1) The rabbi must ascertain whether the person is truly an apostate or the child of an apostate who can prove that he is the descendant of a Jewish mother.
2) The apostate or the child of an apostate must repent both theologically and psychologically, and observe mitzvot in practice (approach No. I, above), since this is a basic requirement of all of the rabbinic decisors.
3) Since in our day many apostates and children of apostates do not have adequate knowledge of Judaism, the rabbi must teach them basic Jewish beliefs and practices. This requirement is not derived from any of the sources quoted above, but is required by the current reality.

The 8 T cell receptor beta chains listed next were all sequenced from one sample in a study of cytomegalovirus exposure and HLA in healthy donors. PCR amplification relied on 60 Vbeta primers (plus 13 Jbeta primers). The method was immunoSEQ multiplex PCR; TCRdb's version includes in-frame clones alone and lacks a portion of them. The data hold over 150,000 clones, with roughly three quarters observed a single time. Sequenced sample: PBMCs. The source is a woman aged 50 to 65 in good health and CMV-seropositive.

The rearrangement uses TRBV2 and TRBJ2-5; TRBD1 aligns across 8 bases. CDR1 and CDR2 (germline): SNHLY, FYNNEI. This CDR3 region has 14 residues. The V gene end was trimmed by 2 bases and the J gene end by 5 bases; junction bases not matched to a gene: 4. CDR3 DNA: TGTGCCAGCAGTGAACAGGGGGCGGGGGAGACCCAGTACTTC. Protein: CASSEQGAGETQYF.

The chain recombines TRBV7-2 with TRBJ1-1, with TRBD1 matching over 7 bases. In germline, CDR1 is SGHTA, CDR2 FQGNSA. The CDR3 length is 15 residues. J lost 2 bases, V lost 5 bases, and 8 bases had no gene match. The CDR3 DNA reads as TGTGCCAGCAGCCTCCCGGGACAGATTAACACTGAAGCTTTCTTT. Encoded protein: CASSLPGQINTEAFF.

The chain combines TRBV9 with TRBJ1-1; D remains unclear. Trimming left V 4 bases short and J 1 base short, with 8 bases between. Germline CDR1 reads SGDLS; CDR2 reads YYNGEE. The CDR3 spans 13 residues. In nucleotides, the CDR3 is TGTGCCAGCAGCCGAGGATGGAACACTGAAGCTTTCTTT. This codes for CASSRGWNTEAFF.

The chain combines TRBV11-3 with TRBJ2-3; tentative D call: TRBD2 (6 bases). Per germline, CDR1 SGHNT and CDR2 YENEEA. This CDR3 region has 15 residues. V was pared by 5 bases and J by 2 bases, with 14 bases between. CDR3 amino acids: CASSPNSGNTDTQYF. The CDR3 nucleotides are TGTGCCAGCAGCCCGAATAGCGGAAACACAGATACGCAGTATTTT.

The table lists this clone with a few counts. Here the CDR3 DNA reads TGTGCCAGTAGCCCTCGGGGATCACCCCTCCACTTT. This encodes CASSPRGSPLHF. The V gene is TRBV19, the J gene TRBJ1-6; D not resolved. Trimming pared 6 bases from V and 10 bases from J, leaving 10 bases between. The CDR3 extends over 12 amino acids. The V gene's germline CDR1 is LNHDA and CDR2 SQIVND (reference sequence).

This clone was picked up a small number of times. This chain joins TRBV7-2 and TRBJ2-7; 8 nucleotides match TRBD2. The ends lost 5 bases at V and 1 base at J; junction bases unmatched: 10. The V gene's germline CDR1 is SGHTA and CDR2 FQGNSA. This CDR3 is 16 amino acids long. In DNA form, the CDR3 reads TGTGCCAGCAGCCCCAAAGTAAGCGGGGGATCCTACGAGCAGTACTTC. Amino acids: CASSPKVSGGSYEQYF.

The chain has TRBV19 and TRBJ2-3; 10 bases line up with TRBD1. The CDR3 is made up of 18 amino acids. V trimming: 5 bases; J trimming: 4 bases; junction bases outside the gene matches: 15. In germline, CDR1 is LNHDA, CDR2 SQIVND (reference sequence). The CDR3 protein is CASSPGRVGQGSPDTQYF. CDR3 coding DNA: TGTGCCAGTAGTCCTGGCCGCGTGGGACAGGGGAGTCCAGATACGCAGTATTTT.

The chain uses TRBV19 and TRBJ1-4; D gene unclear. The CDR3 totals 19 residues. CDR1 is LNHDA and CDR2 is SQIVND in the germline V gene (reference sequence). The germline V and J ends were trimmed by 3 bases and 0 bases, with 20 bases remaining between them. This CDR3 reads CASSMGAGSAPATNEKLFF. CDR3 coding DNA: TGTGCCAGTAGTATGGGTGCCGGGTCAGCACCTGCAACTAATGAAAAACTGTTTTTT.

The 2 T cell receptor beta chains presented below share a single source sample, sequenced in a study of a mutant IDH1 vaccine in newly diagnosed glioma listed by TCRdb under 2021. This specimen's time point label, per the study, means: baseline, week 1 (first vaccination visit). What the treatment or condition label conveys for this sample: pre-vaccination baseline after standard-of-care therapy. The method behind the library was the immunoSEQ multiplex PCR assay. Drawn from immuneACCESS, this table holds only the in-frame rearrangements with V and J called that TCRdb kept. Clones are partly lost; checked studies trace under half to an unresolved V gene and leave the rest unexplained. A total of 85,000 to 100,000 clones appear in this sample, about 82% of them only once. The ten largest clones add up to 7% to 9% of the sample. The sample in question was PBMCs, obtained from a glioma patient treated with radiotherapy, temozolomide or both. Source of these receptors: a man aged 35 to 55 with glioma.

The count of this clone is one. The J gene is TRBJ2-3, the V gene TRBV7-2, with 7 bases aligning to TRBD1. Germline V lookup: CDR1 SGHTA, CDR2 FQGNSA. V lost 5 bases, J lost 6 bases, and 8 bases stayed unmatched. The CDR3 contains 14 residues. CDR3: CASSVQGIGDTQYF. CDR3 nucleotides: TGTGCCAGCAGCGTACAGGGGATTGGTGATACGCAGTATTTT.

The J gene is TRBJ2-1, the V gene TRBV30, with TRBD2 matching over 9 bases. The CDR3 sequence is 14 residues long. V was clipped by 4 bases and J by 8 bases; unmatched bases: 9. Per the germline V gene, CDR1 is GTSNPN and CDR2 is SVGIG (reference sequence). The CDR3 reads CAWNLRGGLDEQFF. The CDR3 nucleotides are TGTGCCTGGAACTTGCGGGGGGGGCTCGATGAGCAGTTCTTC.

4) “Accepting haverut before three” (approach No. IV, above). This does not refer to conversion to Judaism before a rabbinic court, since Jewish apostates are halakhically Jewish. However, this ceremony is important not only according to the approach of the Ritba and his followers, but also psychologically, as it provides the repentant apostate an opportunity to express the desire to return to Judaism, and to express regret for past deeds.
5) Immersion (approaches Nos. III and IV above). This immersion is not an absolute requirement, since this is not the case of conversion to Judaism, but it is desirable as a symbol of atonement, following the approach of Avot Derabi Nattan, Rabbeinu Simhah, and Radbaz (approach No. III).
VIII) The Falash Mura (This summary is based upon Corinaldi, 1998; Corinaldi, 2001, Chapter 11; and upon 27 articles on this topic which appeared in Ha’aretz and The Jerusalem Post in 2006).